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Whilst the ethics of post mortems can be retained, such a procedure after death is outlawed or disapproved by many religions. Judaism and Islam forbid them, whilst others will allow them to occur under special circumstances. However, if the subject of the investigation belongs to a religion that decrees post mortem as forbidden, nothing can be done to examine the brain in a technique like post mortem investigations, no matter how much the information is needed for research. Furthermore, if the cause of the research is brain damage, examining the brain itself may not bring about a pinpoint conclusion as to which area is responsible. Alternatively, the rarity of the affliction needed to be studied may affect how many brains there are able to use- not everyone will have this affliction, and an even smaller percentage will adhere to post mortem examinations after death.

As technology and technique in cortical specialisation investigations have improved, a greater array of scanning methods have been discovered; all with different benefits and disadvantages. Such scan types include Computerised Axial Tomography (CAT), Positron Emission Tomography (PET) and Magnetic Resonance Imaging (MRI). CAT scans comprise of sending a thin X-ray beam, at different angles, through the brain, and measuring how much radiation is absorbed by it.

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They produce 3D images that can identify tumours and damaged tissues at a deep level. With PET scans, a small amount of radioactive glucose is injected into the bloodstream, and provides the brain with energy which is then shown onscreen whilst the subject is conscious and performing tasks. MRI scans are more precise than PET or CAT scans. It is a powerful technique where scanners use extremely strong magnetic fields and radio waves, produced to circle the subject whilst they are inside a tunnel.

There are many advantages to scanning methods, which can solve many problems confronting post mortems. CAT scans are especially quick yet accurate, and eliminate the need for invasive methods like post mortems- reducing the issue of ethics that can affect the validity of a post mortem. Socially, it reduces the length of hospitalisation for the patient, and almost eliminates any risk of infection. There is also no limit to the amount of anatomy that can be examined during a CAT scan, and be equally undamaged. Results come about quickly, with a wide spectrum of information. PET scans are relatively new methods of identifying areas of the brain, and allow the examiner to investigate biochemistry non-invasively. It can help detect diseases before they have any effect on the health of the person, and therefore is more effective than other imaging methods.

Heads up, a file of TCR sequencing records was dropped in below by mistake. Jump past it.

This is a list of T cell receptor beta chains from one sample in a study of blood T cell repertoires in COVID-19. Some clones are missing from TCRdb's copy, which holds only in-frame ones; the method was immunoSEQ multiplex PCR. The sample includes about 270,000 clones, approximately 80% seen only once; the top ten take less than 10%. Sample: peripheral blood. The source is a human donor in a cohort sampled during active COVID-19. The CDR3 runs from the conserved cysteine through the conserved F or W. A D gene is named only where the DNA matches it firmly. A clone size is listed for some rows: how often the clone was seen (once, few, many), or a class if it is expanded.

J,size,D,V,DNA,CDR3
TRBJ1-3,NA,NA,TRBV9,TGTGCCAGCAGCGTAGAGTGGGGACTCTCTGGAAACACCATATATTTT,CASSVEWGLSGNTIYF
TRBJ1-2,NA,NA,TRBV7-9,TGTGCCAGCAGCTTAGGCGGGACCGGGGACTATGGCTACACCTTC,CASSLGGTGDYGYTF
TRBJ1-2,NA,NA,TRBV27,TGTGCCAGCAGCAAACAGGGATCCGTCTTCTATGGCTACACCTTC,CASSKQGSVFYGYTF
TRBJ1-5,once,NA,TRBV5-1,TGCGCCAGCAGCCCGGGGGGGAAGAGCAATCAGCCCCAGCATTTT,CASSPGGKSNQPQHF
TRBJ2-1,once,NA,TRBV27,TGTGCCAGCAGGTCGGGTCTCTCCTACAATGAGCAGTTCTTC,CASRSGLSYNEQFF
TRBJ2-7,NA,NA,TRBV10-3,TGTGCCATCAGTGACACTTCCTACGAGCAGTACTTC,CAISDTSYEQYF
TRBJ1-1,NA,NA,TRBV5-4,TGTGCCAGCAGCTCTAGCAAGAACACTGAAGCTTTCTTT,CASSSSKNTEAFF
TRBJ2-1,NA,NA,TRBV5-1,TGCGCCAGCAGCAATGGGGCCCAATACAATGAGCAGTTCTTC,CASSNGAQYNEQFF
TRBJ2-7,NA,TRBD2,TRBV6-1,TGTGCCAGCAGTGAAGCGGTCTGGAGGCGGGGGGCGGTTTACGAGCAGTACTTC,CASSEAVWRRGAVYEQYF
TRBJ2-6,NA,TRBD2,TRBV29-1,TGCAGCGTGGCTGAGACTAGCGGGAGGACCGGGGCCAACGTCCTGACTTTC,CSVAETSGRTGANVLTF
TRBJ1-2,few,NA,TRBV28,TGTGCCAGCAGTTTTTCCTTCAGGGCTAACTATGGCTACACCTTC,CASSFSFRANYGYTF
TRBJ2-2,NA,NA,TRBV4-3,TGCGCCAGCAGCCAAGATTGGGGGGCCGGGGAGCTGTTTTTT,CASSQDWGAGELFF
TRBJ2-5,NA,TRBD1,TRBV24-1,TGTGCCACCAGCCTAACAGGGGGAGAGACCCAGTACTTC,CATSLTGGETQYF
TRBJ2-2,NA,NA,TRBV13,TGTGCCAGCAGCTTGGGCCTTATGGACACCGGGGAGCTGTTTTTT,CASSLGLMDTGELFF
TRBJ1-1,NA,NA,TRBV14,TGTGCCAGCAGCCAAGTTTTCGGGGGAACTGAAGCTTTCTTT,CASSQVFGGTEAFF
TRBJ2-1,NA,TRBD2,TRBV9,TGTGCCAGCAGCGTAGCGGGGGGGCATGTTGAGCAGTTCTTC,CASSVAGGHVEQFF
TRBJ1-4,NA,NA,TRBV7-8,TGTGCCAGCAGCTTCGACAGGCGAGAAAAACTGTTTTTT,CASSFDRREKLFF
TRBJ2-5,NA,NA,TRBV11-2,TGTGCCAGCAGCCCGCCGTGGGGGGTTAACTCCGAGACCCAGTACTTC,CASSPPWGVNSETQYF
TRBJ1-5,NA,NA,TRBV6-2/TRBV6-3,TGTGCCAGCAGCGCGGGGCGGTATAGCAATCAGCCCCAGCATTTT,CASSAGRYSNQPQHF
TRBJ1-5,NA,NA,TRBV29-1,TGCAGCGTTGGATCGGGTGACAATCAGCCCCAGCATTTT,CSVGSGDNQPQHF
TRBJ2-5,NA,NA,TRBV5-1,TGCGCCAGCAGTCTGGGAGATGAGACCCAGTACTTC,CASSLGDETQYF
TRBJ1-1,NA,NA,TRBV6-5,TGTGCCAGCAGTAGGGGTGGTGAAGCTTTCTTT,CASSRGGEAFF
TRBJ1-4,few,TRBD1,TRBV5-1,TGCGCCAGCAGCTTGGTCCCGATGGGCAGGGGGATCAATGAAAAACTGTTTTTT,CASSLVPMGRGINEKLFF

For example, it has the ability to more closely distinguish between malignant and benign tumours in the brain, and has no risk of infection. MRI scans are, again, non-invasive and does not use any radiation (that could potentially cause harm to the patient) during scanning. MRI also enables the discovery of abnormalities that might be obscured by bone with other imaging methods. With CAT scans however, there is a small risk of the X-rays harming the foetus of any subject that is pregnant, and the same is considered for children unless absolutely necessary. CAT scans also require breath holding which some patients cannot manage.

High doses of radiation are involved in CT scanning; a chest CT scan is equivalent to 350 chest X-rays; CT abdomen to 400 chest X-rays and CT pulmonary angiography 750 chest X-rays- this, when used on the brain, can have huge detrimental effects. PET scans also have disadvantages- like MRI scans, it requires use of a tunnel, so claustrophobia can be an issue with patients.

Also, there are health risks that are similar to the CAT scan; in general, the radiation from a typical PET scan is equivalent to about 3 to 5 times as much as a person would receive in 1 year from the naturally occurring background radiation exposure. Many do not like the closure of being in the tunnel as part of MRI equipment. If sedation is therefore used, there are risks of excessive sedation. A technologist or nurse monitors vital signs to minimize this risk, but is subject to human error. People with pacemakers cannot have MRIs and some people who are morbidly obese cannot fit in into an MRI system. Patients are given earplugs or stereo headphones to muffle the noise caused by the rising electrical current in the wires of the gradient magnets being opposed by the main magnetic field. The stronger the main field, the louder the gradient noise.

In conclusion, both methods of investigating cortical specialisation have both advantages and disadvantages. Scanning techniques has less ethical risks than post mortems, and confronted with fewer related difficulties. However, post mortems are done after death (therefore, no risk of infection) and are as accurate as one can get. Scans are the same, but are very expensive, and many use radiation which can build up and cause many health issues. One isn’t necessarily more effective than the other, but are used in separate situations and meet different needs.

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